VW Group brand Skoda says its component plant in Vrchlabí has been its first CO2-neutral production site worldwide since the end of 2020.
To achieve this, the car manufacturer systematically reduced its energy consumption and switched to renewable energies. In doing so, the company was able to cut CO2 emissions at the site from 45,000 tonnes annually to its current level of 3,000 tonnes. The remaining emissions are offset through compensation measures and CO2 certificates.
Skoda has been producing the 7-speed direct shift gearbox (DSG) DQ 200 at the Vrchlabí site since 2012. Some 2,300 units are produced there every day, and the three millionth DQ200 gearbox was produced in 2019.
Miroslav Kroupa, Head of Brand Management at Skoda, said: “As a car manufacturer, we bear a special responsibility for environmental and climate protection.
“We have set the course by achieving CO2 neutrality at our high-tech Vrchlabí site, and we are showing where we are heading in terms of environmental sustainability and energy efficiency.”
At the end of 2020, the gearbox plant in Vrchlabí became Skoda’s first CO2-neutral production site worldwide, and the brand says the Mladá Boleslav and Kvasiny are soon to follow.
Last year some 41,500 MWh of the 47,000 MWh of total energy required in Vrchlabí came from renewable sources, which corresponds to a share of approximately 90 per cent. As a result, carbon dioxide emissions fell from 45,000 tonnes per year to 3,000 tonnes.
The remaining CO2 emissions are offset by purchasing CO2 certificates. By financing these, Skoda says it is supporting climate protection projects, e. g. including the production of renewable energy in India and rainforest conservation.
At the Vrchlabí site, effective energy management saved more than 2,000 MWh of thermal energy and almost 1,500 MWh of electricity last year alone. Furthermore, unused heating circuits in production were closed, intelligent, energy-efficient room temperature regulation was introduced, and the air supply management was optimised. In addition, the lighting in many rooms has been aligned with the operating hours.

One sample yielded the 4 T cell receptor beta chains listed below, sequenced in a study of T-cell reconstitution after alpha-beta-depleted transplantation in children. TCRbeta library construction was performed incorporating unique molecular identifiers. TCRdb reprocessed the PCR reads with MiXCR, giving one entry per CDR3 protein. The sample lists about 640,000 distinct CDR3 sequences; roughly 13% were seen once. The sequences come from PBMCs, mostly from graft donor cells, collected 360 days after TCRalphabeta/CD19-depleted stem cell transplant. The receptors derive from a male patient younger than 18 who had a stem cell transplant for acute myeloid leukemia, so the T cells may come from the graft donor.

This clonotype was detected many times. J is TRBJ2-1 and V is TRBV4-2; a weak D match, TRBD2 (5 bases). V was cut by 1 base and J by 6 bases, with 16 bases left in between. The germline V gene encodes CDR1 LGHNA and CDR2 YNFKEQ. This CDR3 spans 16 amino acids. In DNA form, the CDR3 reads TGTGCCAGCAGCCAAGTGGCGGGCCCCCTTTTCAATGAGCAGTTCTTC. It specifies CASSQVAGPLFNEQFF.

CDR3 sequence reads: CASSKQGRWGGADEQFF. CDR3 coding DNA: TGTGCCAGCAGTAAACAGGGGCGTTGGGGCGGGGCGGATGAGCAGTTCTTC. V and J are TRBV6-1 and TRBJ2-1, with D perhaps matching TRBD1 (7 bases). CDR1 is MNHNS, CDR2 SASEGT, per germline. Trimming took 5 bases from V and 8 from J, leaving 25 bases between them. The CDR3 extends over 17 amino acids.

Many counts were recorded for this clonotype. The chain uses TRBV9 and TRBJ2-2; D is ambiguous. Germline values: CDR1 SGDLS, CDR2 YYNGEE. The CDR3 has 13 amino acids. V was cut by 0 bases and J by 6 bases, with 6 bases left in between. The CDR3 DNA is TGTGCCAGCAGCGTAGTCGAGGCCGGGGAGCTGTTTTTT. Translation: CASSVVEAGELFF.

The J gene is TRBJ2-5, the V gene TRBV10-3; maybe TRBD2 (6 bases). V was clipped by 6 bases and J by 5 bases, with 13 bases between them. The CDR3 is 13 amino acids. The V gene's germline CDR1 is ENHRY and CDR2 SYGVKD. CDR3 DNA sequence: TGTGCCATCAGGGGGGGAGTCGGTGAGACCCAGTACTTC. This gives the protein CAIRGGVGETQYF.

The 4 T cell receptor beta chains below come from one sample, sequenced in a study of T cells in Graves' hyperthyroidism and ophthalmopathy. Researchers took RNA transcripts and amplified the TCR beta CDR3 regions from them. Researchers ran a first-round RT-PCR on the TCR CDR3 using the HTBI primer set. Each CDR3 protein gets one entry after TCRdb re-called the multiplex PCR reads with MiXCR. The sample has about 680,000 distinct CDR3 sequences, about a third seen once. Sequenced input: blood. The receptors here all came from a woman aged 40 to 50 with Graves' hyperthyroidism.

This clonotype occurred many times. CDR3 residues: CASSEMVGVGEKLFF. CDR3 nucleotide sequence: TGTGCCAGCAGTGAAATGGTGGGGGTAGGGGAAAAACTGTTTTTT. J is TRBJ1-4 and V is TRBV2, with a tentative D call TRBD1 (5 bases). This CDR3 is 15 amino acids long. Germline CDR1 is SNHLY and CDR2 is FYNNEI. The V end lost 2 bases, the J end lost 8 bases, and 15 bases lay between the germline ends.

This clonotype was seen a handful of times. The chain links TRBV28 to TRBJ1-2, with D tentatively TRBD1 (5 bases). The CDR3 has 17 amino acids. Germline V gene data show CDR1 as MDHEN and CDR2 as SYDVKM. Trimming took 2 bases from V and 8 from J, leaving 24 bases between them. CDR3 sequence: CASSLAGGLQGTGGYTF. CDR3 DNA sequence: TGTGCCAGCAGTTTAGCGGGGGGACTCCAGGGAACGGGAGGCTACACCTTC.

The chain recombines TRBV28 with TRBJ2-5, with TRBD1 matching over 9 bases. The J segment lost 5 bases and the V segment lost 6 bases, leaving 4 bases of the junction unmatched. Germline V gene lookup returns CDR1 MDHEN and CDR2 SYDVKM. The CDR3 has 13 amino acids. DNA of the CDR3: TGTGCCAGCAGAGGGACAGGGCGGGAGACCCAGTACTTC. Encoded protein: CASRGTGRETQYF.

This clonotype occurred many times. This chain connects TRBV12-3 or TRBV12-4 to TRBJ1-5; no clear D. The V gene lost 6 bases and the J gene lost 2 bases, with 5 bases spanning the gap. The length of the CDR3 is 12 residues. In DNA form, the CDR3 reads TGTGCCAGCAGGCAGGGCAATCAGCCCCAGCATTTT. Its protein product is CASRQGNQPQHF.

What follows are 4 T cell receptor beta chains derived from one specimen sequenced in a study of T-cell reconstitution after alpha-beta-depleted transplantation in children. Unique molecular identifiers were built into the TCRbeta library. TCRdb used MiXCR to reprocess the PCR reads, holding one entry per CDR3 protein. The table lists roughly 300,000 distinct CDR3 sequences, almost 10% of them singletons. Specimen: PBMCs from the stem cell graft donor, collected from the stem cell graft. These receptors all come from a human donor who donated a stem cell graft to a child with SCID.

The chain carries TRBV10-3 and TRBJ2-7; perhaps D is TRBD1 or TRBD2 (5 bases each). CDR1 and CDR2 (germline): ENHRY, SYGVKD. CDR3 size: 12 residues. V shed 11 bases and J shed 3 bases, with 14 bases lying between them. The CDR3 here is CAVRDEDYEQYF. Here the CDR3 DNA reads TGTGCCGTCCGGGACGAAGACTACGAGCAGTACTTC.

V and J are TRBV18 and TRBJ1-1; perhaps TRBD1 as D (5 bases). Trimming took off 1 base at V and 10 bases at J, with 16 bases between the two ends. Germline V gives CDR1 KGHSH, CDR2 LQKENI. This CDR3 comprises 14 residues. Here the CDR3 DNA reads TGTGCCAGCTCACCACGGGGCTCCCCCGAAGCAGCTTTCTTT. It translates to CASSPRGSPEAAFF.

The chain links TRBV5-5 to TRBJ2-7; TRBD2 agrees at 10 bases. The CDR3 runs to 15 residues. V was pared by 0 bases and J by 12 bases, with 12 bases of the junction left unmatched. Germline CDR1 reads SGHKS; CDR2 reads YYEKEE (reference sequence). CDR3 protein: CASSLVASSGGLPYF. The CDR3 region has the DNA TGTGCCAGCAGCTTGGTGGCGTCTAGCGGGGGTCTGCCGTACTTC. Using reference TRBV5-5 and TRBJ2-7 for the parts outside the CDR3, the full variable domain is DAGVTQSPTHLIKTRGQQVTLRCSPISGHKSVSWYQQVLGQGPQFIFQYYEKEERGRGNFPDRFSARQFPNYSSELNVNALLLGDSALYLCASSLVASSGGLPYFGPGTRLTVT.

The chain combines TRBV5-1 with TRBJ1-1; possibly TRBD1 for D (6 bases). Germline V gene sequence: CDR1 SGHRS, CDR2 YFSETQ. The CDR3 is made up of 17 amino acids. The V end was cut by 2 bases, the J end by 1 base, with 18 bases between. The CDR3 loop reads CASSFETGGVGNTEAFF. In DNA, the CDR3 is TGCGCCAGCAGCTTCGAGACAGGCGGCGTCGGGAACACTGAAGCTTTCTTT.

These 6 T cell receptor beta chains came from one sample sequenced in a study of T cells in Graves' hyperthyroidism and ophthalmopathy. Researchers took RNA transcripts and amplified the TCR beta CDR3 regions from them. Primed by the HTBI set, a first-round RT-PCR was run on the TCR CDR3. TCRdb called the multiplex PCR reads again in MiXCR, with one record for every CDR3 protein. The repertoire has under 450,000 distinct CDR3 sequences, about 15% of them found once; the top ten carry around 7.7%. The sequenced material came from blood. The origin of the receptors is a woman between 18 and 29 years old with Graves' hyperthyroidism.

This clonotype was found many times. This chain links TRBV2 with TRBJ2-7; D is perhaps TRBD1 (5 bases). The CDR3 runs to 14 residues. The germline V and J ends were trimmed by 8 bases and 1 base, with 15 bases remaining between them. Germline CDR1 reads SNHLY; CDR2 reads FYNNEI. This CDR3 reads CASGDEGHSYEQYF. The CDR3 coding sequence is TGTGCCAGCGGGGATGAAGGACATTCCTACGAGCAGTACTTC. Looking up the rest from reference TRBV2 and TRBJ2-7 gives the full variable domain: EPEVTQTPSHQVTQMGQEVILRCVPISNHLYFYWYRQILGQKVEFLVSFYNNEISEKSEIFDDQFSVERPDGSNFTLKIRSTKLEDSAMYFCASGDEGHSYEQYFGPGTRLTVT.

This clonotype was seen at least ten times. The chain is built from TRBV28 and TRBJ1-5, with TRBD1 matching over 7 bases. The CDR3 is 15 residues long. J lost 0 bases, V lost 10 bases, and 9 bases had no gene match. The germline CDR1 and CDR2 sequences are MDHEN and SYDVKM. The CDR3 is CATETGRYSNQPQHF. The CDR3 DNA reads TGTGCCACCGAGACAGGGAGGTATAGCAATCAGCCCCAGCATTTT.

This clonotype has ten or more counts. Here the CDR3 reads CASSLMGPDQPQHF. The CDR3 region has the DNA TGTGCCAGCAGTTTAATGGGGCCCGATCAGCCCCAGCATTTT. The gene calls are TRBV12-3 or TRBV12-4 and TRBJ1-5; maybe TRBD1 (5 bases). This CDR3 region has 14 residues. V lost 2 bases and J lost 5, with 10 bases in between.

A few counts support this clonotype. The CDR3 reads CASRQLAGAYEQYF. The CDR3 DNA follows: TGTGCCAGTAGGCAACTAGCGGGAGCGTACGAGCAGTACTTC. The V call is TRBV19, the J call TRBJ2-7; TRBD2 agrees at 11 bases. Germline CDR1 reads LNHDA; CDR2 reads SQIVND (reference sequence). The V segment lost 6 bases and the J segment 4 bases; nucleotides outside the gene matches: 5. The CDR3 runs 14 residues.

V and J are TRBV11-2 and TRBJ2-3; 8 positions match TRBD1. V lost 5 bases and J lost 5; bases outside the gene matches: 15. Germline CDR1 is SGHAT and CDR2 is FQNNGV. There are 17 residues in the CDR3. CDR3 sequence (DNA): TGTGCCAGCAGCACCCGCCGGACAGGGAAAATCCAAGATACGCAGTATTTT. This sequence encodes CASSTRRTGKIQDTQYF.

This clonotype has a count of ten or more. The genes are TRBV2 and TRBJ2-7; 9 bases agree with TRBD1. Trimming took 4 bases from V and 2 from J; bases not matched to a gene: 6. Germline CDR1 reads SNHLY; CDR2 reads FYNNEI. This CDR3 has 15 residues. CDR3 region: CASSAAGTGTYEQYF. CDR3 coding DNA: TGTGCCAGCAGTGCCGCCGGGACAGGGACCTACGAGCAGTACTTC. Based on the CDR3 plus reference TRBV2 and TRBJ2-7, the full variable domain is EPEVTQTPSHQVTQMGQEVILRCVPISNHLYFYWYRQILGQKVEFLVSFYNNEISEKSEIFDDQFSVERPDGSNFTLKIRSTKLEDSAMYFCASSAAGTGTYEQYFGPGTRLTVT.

Since the beginning of 2019, all waste from the production process at the Vrchlabí plant has been recycled either materially or thermally – and this has been the case for all the car manufacturer’s production plants since the beginning of 2020.
This year, Skoda has also started using CO2-neutral methane from biogas plants in Vrchlabí instead of natural gas.
Skoda says it is also investing in climate protection measures at several other locations, including the commissioning of one of India’s largest solar roof systems at the Pune plant in late 2019.
The largest photovoltaic roof system in the Czech Republic is also being built at the main plant in Mladá Boleslav. At the combined heat and power plant there, 30 per cent of the fuel required to generate electricity is obtained from renewable raw materials; only CO2-neutral biomass and biogas are to be used by the end of the decade. Skoda also plans to further reduce emissions from coolants and company vehicles by 2030.
In addition, Skoda is aiming to reduce the emissions of its vehicle fleet by more than 50 per cent by 2030 compared to 2020 and is planning to increase the share of all-electric models in Europe to between 50 and 70 per cent, depending on market developments. By 2030, the company will be adding at least three more all-electric models to its product portfolio.
Skoda also says it is committed to reforestation; since 2007, it has been planting a tree for every vehicle sold in the Czech Republic, reaching a total of more than one million by the end of this year. On the grounds of its three Czech factories, more than 1,400 trees and over 27,000 m2 of hedges and shrubs are helping to protect the climate and provide a habitat for insects and other animals.